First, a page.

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Tony Baylis
(Wurzel 1969-1985)

Tony Baylis, who sings, plays bass guitar and Sousaphone, and has been a Wurzel nearly as long as Tommy. Enjoys sailing and spends ninety per cent of his spare time catching fish and the other ten percent eating them. (Not as good a fisherman as Pete)
[John Miles from the Combine Harvester LP sleeve notes]

Gaffer BaylisStewart Anthony "Tony" John Baylis was born in London on 25th May 1935. As a young man, he learnt double bass, augmenting that with electric bass and later the sousaphone; and quickly became part of the burgeoning London jazz scene. He played double bass with various semi-professional traditional jazz bands in the late Fifties before his first big break, joining Ian Bell's band in 1961. Following that, he formed his own jazz jazz quintet, The Jazz Confessors, who played around the London jazz scene between 1962 and 1964.

Tony played with some of the big names in the jazz scene at the time including The Lennie Felix Trio, and Pat Hawes. He was briefly part of the quintet fronted by alto sax player Bruce Turner and trumpeter Mick Mulligan Quintet. He was also drafted into the Fairweather-Brown All Stars - the most successful Scottish trad jazz bands of the time, fronted by Edinburgh jazzmen Sandy Brown and Al Fairweather (Al had served in Egypt at the same time as Acker Bilk, and later teamed up with Acker in the later 1960s). Tony's unlikely Scottish jazz connections continued when he covered for Ron Mathewson of Glaswegian traditional jazz outfit, The Clyde Valley Stompers for three months while Ron had a hernia operation.

In 1965, he joined Long John Baldry's Hoochie Coochie Men featuring Rod Stewart on vocals. Later that year he joined Franz Pinter's Band and did a six month residency at the London Playboy Club. He followed that by joining up with Rod Stewart's new post-Hoochie Coochie Men band. In 1967, he joined the outrageous nine-piece comedy-jazz band The Temperance Seven as sousaphone player; the first record I have of him playing the instrument publicly. A year later, and Tony had teamed up with another great Scottish jazz musician, trumpeter Alex Welsh from the Leith area of Edinburgh. He joined Alex's acclaimed band - recognised as one of the best small bands playing jazz at the time - from May 1968 to January 1969 including playing at the 1968 Newport Jazz Festival.

In 1968, Tony made what is mostly likely to have been his TV debut as 'Band Member #3' in Majesty, episode 3 of the comedy/drama The Jazz Age (aired 24 September 1968). Whether this brought him to the attention of Adge Cutler remains a mystery but in January 1969, the Call of the West came, and Tony joined Adge Cutler & The Wurzels.

Tony was a key part of the Cutler-Quantrill-Banner-Bayliss line-up of The Wurzels which recorded the Carry On Cutler! album (with Tony's predecessor Henry Davis as musical arranger) - and was credited with lyric writing on one of the band's early parody songs Willie The Shake. The next five years of touring saw Tony cement his position in the band, and when Reg Quantrill left in 1974, he was by now an established band member.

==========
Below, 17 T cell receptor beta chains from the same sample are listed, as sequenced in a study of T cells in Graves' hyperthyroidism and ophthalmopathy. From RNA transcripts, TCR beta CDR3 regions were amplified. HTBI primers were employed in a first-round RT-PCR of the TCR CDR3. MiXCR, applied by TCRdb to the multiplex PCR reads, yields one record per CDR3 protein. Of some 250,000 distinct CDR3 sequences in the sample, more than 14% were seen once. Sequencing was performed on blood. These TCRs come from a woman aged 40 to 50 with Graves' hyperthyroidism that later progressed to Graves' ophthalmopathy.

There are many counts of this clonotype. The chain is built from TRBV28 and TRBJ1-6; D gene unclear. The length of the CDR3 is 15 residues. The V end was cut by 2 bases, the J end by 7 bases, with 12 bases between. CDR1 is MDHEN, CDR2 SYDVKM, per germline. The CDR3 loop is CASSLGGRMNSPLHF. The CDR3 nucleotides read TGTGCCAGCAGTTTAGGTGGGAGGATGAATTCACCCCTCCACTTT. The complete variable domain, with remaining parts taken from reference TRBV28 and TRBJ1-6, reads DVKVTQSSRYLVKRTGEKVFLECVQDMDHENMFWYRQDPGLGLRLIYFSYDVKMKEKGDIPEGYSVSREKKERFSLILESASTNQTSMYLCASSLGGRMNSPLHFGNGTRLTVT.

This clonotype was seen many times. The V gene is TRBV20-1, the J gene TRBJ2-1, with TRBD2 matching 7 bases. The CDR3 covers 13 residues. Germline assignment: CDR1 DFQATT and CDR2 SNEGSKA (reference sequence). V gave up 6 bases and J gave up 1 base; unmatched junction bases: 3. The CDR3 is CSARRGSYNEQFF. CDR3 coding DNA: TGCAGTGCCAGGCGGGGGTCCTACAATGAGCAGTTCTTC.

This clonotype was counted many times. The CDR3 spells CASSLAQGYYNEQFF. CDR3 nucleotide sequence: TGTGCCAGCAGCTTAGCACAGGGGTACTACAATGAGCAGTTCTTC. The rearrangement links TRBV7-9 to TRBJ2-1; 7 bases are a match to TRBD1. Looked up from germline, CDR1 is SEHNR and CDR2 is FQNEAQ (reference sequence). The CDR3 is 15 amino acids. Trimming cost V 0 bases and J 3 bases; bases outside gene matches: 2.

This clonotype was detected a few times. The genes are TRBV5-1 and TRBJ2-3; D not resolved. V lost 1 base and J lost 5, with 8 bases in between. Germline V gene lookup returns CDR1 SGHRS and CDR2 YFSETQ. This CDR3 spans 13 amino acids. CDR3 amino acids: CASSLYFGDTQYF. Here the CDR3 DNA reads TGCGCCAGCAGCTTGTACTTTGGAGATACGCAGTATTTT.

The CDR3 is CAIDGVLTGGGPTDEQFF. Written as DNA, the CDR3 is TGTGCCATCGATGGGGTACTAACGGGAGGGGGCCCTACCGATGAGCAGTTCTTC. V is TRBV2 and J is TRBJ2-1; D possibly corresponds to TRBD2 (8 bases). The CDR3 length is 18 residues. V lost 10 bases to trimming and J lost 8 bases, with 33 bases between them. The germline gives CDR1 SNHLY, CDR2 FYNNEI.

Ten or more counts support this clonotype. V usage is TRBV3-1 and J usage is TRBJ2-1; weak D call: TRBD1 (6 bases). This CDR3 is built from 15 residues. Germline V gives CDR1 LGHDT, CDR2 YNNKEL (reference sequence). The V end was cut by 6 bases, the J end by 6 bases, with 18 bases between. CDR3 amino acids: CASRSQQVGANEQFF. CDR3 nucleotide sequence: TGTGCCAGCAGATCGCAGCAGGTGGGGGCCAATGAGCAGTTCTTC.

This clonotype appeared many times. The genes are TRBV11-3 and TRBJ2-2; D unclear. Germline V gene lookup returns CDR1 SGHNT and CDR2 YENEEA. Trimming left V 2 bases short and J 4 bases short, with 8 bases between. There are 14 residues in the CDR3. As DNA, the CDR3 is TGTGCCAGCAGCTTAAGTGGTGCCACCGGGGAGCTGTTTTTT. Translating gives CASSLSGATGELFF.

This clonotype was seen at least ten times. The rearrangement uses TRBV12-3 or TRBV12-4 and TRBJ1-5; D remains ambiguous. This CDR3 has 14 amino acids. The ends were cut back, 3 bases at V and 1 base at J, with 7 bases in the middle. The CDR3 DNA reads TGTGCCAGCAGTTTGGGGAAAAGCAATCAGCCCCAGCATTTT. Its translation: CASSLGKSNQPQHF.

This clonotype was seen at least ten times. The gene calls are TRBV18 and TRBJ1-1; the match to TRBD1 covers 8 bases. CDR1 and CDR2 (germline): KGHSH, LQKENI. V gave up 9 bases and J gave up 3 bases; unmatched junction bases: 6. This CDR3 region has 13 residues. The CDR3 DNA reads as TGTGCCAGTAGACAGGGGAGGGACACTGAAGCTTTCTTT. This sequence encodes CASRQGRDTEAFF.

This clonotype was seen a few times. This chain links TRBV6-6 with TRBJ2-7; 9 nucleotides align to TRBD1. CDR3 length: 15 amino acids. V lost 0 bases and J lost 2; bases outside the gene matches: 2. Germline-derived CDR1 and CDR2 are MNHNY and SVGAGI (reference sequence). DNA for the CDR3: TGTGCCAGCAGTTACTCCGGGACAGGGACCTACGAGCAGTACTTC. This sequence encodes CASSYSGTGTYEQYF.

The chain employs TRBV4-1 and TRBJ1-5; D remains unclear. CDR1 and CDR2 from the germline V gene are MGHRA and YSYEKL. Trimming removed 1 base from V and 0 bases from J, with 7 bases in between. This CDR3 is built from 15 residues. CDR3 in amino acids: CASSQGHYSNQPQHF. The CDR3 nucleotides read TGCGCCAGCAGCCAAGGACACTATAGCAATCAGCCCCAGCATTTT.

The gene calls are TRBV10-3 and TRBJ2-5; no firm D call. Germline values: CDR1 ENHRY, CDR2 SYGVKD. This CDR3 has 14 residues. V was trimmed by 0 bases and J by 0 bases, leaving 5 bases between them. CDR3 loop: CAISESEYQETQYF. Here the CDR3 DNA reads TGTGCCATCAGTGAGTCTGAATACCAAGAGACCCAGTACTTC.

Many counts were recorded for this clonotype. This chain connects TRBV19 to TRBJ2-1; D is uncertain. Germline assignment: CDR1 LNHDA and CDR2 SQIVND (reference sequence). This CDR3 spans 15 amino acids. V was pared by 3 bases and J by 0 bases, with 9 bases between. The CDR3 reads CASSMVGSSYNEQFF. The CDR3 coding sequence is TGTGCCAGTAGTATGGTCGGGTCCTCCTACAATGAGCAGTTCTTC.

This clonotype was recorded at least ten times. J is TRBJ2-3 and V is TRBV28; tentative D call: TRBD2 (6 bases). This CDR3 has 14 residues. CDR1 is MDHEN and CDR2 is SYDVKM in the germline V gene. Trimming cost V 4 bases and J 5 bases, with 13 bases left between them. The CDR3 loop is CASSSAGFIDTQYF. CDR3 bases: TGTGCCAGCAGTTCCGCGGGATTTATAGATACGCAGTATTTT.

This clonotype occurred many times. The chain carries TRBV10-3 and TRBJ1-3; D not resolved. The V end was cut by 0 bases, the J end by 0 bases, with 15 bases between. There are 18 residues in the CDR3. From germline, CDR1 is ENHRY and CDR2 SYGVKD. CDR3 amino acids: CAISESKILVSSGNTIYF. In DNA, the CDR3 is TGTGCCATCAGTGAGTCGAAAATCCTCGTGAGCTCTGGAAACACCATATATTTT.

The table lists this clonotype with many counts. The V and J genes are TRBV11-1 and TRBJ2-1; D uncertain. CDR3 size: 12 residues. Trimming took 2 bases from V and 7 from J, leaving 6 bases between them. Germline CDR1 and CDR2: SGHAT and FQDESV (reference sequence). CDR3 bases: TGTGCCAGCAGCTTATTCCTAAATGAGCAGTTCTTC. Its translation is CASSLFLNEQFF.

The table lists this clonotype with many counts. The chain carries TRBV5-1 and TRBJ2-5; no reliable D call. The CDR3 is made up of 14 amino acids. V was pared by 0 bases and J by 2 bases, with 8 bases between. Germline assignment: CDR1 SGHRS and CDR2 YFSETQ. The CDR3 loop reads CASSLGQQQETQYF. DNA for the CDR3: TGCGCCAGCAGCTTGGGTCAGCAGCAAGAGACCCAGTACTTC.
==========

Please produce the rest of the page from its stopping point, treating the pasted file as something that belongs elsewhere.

After the death of Adge Cutler, it was the decision of Tommy Banner and Tony with 'new boy' Pete Budd, to continue performing as The Wurzels, and so the band entered into their most successful recording period. Tony was part of the triumphant trio who topped the charts in 1976, and although he might have appeared to have been the 'quiet one' behind Pete's lead vocals and Tommy's outrageousness, his input was equally important.

Tony's songwriting should never be disregarded. He is the only band member to have one of his songs on the 1975 The Wurzels Are Scrumptious! album; writing and singing A Drinking Man's Life (he also co-wrote Cheddar Cheese with the Pete and Tommy on that album). His compositional input is no more obvious that on the Golden Delicious album where he is involved in the writing of four of the songs. His singing voice is quite distinctive, no more so than on the quite exquisite Crabapple Hill on the Combine Harvester album.

Tony remained with the band until January 1984, the year after the band released their Freshly Cut album. I have no idea what prompted his decision to leave, but I would suspect that he could see that without a record deal or a management team, the gig, as they say, was over. It would appear to have been a canny move, as the mid-1980s to the late-1990s were lean years for the band.

Tony remained in the Bristol area, and - like many former Wurzels - fell back into the local jazz scene. He appeared on the Pete Allen Jazz Band album One For The Road released in 1987, and one would presume played with the band around this time. He then joined Bristol-based jazz band, The Dukes of Swing and played with them through the late 1980s and early 1990s. He also played with the Avon Cities Jazz Band - although as this band has a history running from 1949 to the present day, and involved the good and the great of Bristol jazz in its line-up - perhaps it would be more surprising if he had not played with them (fellow Wurzel John Macey was a member, although not at the same time).

Some time around the late 1990s, he relocated to Spain and was working as a physiotherapist; and he later emigrated to New Zealand where he is part of the local jazz scene there; appearing at the 13th Annual Nelson Jazz Festival in 2004. He does make occasional visits back to the UK to visit friends Reg Quantrell and Henry Davis.

Wurzel Discography

Other Recordings

  • 1987: Pete Allen Jazz Band album One For The Road - Tony Baylis (bass)

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